The boy's innate goodness will withstand the challenges because unless he himself wants to turn evil, [...].
My teacher thinks that commas should set off the word "himself", but I disagree. Who is right, and why?
I think a comma would be wrong there.
(Deletes justification on the basis of it being a rearrangement of "he wants himself to turn evil", which is wrong because "he himself wants Fred to turn evil" is just as valid a sentence. At least I realised that before I posted.)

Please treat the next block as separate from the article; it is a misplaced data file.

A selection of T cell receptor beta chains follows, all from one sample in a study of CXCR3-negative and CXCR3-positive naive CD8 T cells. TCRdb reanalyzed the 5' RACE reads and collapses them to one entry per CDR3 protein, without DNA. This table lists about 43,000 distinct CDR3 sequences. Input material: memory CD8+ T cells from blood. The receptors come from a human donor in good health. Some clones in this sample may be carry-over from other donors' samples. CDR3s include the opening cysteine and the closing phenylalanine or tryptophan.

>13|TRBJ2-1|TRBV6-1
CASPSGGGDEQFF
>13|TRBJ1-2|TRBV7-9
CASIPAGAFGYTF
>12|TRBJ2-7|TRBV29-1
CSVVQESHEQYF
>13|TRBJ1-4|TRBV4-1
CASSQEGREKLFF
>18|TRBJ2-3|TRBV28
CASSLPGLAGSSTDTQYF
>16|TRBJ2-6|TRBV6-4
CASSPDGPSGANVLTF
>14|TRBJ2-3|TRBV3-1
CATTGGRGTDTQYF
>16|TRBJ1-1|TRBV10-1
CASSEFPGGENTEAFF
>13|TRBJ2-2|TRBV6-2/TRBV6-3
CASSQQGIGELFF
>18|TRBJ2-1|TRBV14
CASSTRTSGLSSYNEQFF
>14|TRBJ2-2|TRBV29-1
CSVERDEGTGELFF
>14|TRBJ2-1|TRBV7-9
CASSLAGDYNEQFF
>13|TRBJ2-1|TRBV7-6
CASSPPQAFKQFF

"Himself" here is actually an intensifier rather than a reflexive pronoun (the World Atlas of Language Structures notes that they are often identical). As such it very much belongs with the noun phrase it is intensifying ("He"), and splitting them with a comma would weaken that relationship.
I don't think commas are necessary here, but they could serve to emphasize that phrase.